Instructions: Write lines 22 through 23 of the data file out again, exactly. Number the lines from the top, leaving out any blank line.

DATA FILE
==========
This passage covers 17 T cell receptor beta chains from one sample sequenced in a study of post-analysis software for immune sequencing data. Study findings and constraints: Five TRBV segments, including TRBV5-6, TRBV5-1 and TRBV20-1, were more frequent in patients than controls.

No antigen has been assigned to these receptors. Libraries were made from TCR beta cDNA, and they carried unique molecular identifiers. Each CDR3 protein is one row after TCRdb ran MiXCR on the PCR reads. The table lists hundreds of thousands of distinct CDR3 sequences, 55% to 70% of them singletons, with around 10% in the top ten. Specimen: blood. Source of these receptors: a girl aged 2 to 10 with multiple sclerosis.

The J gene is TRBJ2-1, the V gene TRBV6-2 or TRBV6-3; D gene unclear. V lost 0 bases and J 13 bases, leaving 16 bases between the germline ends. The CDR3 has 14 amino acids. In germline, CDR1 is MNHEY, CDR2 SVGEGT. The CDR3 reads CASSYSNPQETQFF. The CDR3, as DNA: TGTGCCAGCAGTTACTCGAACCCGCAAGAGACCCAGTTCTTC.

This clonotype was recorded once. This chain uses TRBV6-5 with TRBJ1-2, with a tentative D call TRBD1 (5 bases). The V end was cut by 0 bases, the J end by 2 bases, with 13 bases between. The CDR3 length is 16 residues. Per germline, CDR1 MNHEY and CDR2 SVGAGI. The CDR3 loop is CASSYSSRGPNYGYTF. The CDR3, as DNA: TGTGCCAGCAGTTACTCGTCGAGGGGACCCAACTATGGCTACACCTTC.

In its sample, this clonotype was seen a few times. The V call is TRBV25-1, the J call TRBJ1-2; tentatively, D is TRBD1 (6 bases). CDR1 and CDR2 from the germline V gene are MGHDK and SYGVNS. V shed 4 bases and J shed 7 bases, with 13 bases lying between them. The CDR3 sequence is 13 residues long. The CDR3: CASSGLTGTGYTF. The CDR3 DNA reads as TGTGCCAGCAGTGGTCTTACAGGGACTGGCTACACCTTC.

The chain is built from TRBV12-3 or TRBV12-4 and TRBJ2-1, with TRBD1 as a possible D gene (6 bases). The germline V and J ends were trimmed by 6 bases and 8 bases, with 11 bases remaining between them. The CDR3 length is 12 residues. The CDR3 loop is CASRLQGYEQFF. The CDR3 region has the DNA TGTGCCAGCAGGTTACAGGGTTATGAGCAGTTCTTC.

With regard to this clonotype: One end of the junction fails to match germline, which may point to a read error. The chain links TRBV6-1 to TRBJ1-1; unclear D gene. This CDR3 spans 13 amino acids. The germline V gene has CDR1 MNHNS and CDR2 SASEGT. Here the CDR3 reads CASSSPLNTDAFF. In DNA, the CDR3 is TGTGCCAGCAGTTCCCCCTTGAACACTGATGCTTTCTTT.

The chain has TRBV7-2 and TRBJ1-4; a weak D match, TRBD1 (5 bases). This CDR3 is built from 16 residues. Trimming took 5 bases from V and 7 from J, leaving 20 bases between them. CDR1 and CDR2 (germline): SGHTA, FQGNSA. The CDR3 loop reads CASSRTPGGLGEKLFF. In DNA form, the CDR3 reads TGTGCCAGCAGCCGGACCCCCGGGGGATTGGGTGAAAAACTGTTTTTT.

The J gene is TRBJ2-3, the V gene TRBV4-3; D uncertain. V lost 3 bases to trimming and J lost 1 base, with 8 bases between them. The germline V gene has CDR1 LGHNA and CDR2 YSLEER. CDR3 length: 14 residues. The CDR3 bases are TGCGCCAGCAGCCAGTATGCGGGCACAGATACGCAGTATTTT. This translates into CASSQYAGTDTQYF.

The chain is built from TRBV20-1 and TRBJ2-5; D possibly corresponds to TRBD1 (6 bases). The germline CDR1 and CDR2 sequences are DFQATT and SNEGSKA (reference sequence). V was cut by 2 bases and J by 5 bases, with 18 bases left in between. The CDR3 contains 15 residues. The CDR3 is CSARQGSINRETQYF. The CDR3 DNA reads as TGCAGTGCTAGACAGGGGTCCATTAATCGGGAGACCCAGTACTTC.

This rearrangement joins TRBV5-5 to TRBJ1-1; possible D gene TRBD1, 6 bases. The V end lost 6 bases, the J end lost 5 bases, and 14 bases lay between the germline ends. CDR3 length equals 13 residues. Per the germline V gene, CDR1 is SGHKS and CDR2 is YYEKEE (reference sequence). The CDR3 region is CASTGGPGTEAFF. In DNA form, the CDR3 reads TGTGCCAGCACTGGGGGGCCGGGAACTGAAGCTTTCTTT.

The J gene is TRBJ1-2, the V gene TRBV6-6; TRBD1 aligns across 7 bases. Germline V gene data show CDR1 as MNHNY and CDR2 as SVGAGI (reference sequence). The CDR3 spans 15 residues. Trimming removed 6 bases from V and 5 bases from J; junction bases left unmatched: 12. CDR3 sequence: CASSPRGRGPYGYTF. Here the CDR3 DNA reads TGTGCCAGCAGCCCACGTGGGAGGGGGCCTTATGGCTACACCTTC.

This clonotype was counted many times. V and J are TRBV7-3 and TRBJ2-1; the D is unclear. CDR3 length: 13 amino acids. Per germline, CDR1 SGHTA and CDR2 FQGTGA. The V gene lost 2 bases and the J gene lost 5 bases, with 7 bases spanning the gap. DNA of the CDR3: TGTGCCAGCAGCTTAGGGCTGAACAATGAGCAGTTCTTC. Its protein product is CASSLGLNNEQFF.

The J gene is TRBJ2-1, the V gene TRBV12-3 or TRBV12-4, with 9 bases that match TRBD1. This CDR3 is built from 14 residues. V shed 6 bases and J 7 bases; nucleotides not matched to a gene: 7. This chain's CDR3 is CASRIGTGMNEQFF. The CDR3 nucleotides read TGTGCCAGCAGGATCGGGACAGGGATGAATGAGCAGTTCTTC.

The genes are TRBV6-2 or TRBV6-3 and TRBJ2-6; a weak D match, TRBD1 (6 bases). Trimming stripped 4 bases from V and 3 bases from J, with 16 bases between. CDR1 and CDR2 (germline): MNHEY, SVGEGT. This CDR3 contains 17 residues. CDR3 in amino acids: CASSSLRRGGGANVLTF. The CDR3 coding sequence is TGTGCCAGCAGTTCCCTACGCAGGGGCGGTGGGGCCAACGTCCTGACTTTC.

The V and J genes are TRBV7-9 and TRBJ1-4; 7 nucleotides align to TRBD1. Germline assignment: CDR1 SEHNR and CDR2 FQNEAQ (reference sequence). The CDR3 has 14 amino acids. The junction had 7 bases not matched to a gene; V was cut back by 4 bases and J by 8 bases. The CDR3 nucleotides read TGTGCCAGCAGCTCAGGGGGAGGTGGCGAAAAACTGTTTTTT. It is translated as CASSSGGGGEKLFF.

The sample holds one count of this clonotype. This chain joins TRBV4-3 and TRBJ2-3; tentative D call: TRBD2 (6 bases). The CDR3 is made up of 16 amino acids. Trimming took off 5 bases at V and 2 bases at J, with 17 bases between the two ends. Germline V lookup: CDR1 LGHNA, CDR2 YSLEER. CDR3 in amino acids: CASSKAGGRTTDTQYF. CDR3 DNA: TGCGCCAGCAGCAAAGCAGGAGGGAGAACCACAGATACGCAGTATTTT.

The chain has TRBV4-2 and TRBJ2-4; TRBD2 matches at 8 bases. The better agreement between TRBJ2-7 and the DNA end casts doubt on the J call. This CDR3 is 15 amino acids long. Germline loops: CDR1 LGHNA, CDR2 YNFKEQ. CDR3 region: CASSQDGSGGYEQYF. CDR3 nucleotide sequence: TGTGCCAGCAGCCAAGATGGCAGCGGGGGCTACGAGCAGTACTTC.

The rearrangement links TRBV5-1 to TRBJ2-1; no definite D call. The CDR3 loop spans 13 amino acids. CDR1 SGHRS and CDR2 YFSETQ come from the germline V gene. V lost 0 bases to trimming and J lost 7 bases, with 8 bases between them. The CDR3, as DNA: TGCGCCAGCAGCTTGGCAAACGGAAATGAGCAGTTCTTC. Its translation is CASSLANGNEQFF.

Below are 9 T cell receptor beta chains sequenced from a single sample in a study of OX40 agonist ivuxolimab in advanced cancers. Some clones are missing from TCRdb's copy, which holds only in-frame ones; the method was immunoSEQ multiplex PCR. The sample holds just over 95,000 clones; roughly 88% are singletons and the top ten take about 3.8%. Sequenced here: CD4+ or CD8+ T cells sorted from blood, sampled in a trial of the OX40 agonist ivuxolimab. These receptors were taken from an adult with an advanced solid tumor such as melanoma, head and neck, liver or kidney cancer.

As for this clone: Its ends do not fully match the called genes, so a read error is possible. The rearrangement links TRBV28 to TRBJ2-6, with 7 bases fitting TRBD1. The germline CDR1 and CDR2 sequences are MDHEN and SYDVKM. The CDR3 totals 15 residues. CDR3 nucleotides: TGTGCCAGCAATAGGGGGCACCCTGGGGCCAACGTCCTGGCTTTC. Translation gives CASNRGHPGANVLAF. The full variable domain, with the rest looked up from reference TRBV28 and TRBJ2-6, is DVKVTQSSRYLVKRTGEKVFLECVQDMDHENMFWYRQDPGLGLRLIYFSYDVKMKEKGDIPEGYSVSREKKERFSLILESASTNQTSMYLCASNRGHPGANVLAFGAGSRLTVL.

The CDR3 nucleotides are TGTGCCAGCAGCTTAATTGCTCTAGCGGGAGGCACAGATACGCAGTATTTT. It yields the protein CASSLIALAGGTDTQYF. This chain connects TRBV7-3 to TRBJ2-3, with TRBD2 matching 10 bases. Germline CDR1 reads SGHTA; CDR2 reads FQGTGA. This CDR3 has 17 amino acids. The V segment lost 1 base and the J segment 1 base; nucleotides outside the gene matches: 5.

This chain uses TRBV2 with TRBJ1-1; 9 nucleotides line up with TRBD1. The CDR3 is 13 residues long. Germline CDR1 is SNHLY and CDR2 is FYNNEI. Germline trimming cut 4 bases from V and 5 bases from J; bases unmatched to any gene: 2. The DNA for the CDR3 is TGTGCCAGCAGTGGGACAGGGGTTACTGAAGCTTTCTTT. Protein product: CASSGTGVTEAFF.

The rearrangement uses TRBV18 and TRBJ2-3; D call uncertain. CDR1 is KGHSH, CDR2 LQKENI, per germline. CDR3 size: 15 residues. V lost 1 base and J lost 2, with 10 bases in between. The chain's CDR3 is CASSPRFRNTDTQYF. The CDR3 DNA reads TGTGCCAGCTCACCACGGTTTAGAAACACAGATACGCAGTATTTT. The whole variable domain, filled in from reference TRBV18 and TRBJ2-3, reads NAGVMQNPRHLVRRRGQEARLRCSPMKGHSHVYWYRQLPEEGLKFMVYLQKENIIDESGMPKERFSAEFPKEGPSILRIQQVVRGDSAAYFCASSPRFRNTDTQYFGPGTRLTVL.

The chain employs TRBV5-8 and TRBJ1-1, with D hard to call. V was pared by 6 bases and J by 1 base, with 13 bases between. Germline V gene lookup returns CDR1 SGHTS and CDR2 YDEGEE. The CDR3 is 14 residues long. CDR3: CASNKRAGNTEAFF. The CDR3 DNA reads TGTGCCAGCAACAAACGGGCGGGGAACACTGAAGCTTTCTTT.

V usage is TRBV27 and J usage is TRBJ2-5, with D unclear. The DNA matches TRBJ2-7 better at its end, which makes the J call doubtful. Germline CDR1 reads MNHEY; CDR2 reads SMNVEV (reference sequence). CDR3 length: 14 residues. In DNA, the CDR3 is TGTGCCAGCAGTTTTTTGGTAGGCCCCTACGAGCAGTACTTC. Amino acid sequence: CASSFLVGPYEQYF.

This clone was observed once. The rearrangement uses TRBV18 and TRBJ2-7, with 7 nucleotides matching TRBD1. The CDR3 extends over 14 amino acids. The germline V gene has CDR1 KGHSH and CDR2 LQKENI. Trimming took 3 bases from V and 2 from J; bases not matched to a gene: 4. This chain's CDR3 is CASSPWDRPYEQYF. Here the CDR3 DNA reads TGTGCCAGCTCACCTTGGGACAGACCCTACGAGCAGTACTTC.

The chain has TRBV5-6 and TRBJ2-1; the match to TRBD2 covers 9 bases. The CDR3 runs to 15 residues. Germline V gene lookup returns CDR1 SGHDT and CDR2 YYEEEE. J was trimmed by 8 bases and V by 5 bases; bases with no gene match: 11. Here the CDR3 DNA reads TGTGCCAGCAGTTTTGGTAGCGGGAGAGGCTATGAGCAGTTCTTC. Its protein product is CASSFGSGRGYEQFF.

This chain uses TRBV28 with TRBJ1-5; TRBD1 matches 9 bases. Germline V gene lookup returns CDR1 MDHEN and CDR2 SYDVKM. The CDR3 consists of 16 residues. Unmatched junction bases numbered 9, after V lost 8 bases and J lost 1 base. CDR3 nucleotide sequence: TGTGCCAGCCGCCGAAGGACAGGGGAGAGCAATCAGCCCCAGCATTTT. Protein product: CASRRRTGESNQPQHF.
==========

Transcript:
The CDR3 nucleotides are TGTGCCAGCAGCTTAATTGCTCTAGCGGGAGGCACAGATACGCAGTATTTT. It yields the protein CASSLIALAGGTDTQYF. This chain connects TRBV7-3 to TRBJ2-3, with TRBD2 matching 10 bases. Germline CDR1 reads SGHTA; CDR2 reads FQGTGA. This CDR3 has 17 amino acids. The V segment lost 1 base and the J segment 1 base; nucleotides outside the gene matches: 5.

This chain uses TRBV2 with TRBJ1-1; 9 nucleotides line up with TRBD1. The CDR3 is 13 residues long. Germline CDR1 is SNHLY and CDR2 is FYNNEI. Germline trimming cut 4 bases from V and 5 bases from J; bases unmatched to any gene: 2. The DNA for the CDR3 is TGTGCCAGCAGTGGGACAGGGGTTACTGAAGCTTTCTTT. Protein product: CASSGTGVTEAFF.